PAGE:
What is barbershop?
Barbershop music is sung a cappella (unaccompanied) with four voice parts. Tenor, the highest part, is sung above the melody. Lead, one of the 2 middle parts, is generally the melody, although occasionally the melody line will transfer temporarily to one of the other parts. Baritone, also a middle part, is harmony usually below the melody. Bass, the lowest part, is the foundation harmony sung below the melody. This wide range of voice parts offers women with high or low voices a comfortable part to sing.
Bay Area Showcase Chorus sings songs in the traditional barbershop style, as well as more contemporary audience favorites. Our current repertoire includes numbers by rock group Queen and the Beach Boys, as well as songs from TV and the musical "Wicked."
Pitch Pipe Magazine
If you want to stay informed of the all the happenings of the female barbershop music scene, subscribe to Pitch Pipe, which is published by Sweet Adelines International each quarter. It's full of news, reviews, and previews of coming events and competitions.
Barbershop music features songs with understandable lyrics and easily singable melodies whose tones clearly define a tonal center and imply major and minor chords and Barbershop (dominant and secondary dominant) seventh chords that resolve primarily around the circle of fifths, while making frequent use of other resolutions. Barbershop music also features a balanced and symmetrical form, and a standard meter.
The basic song and its harmonization are embellished by the arranger to provide support of the song's theme and to close the song effectively. Barbershop singers adjust pitches to achieve perfectly tuned chords in just intonation while remaining true to the established tonal center.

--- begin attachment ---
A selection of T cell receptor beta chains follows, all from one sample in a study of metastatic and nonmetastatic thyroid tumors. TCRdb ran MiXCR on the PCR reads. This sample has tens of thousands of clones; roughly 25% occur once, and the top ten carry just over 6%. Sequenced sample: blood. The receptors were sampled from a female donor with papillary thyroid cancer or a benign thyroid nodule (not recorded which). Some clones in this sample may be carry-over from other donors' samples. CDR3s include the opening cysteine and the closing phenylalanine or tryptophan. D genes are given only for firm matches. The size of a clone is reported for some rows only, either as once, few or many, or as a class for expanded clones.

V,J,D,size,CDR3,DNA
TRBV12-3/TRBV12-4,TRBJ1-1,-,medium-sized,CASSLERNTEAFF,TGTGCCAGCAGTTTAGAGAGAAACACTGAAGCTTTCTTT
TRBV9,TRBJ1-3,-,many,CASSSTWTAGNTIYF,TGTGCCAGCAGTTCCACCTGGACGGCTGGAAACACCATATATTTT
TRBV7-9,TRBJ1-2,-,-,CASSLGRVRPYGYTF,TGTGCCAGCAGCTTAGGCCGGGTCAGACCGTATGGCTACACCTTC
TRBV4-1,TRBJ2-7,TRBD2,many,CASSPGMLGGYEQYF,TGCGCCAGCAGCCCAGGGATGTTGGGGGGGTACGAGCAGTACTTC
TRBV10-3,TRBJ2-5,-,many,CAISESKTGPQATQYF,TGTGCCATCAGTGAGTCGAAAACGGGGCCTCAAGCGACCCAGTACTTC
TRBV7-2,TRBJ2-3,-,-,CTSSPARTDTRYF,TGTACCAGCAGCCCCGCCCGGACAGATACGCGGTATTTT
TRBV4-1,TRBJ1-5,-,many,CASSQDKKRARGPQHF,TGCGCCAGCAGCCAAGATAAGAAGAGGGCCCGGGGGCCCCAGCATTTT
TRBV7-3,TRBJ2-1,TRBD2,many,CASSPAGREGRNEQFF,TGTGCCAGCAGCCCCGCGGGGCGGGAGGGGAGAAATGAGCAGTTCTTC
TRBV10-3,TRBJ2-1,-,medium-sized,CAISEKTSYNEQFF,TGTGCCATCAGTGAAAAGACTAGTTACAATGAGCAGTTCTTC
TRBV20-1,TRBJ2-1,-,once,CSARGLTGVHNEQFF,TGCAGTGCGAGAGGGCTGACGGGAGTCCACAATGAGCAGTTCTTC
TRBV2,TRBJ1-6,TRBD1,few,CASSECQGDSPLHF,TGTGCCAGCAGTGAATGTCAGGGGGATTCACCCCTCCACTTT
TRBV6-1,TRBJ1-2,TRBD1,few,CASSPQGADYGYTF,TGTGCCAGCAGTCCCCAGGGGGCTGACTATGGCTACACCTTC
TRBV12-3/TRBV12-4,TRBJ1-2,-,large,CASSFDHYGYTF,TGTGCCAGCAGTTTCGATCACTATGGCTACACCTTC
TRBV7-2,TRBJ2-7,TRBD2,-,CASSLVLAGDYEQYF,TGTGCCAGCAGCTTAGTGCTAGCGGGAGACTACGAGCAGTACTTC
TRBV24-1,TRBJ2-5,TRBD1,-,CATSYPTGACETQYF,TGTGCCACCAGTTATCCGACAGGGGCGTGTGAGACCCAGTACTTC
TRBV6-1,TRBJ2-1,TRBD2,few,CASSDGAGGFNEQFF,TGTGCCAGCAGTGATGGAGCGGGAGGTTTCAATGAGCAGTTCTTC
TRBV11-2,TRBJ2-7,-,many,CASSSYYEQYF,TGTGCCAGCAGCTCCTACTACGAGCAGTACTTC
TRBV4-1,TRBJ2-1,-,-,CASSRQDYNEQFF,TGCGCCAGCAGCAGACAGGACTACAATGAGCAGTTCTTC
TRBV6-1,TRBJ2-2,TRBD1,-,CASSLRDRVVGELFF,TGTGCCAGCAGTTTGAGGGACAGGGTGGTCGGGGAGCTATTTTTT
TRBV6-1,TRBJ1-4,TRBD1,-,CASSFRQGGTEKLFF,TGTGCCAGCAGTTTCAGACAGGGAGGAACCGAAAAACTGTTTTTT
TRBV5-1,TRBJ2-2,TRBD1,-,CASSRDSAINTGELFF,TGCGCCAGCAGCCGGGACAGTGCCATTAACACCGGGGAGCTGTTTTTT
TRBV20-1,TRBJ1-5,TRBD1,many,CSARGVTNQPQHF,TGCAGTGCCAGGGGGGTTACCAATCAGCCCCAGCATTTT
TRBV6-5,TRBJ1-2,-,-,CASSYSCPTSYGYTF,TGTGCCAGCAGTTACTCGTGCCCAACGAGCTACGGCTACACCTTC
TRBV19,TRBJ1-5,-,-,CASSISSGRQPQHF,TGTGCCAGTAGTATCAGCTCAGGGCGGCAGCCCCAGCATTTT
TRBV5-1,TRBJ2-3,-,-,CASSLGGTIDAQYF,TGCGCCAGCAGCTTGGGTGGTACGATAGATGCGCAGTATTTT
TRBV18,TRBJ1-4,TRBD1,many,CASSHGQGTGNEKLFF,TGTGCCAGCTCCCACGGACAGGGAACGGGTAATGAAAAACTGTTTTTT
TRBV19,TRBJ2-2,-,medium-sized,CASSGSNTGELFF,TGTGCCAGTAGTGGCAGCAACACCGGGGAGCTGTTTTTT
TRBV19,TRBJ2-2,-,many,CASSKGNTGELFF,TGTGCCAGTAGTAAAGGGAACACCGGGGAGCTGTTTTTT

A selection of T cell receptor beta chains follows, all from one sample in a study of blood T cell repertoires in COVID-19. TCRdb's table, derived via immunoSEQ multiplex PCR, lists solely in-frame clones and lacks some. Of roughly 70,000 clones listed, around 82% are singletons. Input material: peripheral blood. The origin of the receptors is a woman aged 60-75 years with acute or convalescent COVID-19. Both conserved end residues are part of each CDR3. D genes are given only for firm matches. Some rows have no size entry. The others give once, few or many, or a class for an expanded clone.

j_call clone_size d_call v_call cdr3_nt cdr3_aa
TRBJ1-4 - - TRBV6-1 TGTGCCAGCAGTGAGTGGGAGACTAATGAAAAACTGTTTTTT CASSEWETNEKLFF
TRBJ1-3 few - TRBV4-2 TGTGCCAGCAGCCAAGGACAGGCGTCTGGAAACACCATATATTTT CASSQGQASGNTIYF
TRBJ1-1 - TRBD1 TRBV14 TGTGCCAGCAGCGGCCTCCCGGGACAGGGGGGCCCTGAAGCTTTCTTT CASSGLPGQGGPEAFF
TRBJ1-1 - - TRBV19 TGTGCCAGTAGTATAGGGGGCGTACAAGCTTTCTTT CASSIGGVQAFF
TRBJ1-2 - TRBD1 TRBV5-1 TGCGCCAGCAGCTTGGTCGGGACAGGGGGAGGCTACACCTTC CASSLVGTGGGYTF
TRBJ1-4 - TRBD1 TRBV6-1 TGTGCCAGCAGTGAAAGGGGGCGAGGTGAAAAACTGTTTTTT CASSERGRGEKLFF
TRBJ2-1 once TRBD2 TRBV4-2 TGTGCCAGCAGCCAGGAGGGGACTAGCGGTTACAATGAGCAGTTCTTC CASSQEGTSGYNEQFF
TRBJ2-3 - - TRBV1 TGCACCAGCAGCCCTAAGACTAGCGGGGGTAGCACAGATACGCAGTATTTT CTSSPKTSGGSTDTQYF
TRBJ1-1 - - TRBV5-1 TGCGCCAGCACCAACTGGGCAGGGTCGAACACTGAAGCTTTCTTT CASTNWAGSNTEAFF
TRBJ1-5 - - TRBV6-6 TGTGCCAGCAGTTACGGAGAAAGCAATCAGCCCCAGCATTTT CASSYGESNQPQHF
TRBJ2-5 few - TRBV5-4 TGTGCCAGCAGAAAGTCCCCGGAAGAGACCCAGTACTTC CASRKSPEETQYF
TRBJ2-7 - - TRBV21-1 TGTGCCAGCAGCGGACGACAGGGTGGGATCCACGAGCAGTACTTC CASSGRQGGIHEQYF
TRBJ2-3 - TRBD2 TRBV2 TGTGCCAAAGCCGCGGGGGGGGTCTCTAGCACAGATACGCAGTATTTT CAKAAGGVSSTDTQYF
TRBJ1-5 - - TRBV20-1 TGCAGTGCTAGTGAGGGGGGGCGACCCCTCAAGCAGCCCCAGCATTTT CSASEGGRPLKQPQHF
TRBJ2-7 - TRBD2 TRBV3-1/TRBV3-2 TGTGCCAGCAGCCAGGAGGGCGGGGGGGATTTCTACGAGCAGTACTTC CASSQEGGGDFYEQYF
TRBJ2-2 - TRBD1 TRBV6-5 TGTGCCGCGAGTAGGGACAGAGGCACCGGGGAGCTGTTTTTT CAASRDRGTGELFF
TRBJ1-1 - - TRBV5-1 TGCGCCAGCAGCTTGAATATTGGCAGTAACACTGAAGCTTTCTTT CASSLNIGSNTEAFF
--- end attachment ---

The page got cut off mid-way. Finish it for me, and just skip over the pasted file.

Artistic singing in the Barbershop style exhibits a fullness or expansion of sound, precise intonation, a high degree of vocal skill and a high level of unity and consistency within the ensemble. Ideally, these elements are natural, unmanufactured and free from apparent effort.
The presentation of Barbershop music uses appropriate musical and visual methods to convey the theme of the song and provide the audience with an emotionally satisfying and entertaining experience. The musical and visual delivery is from the heart, believable, and sensitive to the song and its arrangement throughout. The most stylistic presentation artistically melds together the musical and visual aspects to create and sustain the illusions suggested by the music.
History of Sweet Adelines International
After World War II, barbershop singing was growing increasingly popular for men. In 1945, a small group of women wanted to participate in the chord-ringing, fun-filled harmony that the men were singing. So these women organized "Sweet Adelines in America." From its humble beginnings in Tulsa, Oklahoma, Sweet Adelines International, as it is now called, has grown to a membership belong to more than 500 choruses over five continents.
For more information about Sweet Adelines International, visit the website.